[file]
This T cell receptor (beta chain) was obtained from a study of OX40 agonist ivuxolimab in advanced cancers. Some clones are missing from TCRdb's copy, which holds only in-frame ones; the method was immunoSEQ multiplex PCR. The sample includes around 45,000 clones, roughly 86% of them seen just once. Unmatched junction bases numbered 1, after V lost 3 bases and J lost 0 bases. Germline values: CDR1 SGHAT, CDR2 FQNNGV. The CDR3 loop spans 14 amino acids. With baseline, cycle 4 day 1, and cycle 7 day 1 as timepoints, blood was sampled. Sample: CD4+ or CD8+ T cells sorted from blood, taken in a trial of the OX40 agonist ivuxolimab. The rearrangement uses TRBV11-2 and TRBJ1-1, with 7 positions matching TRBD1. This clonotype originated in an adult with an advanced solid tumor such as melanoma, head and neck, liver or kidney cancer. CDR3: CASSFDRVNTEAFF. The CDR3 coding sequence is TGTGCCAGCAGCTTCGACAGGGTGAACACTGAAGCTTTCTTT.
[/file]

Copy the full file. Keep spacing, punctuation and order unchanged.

This T cell receptor (beta chain) was obtained from a study of OX40 agonist ivuxolimab in advanced cancers. Some clones are missing from TCRdb's copy, which holds only in-frame ones; the method was immunoSEQ multiplex PCR. The sample includes around 45,000 clones, roughly 86% of them seen just once. Unmatched junction bases numbered 1, after V lost 3 bases and J lost 0 bases. Germline values: CDR1 SGHAT, CDR2 FQNNGV. The CDR3 loop spans 14 amino acids. With baseline, cycle 4 day 1, and cycle 7 day 1 as timepoints, blood was sampled. Sample: CD4+ or CD8+ T cells sorted from blood, taken in a trial of the OX40 agonist ivuxolimab. The rearrangement uses TRBV11-2 and TRBJ1-1, with 7 positions matching TRBD1. This clonotype originated in an adult with an advanced solid tumor such as melanoma, head and neck, liver or kidney cancer. CDR3: CASSFDRVNTEAFF. The CDR3 coding sequence is TGTGCCAGCAGCTTCGACAGGGTGAACACTGAAGCTTTCTTT.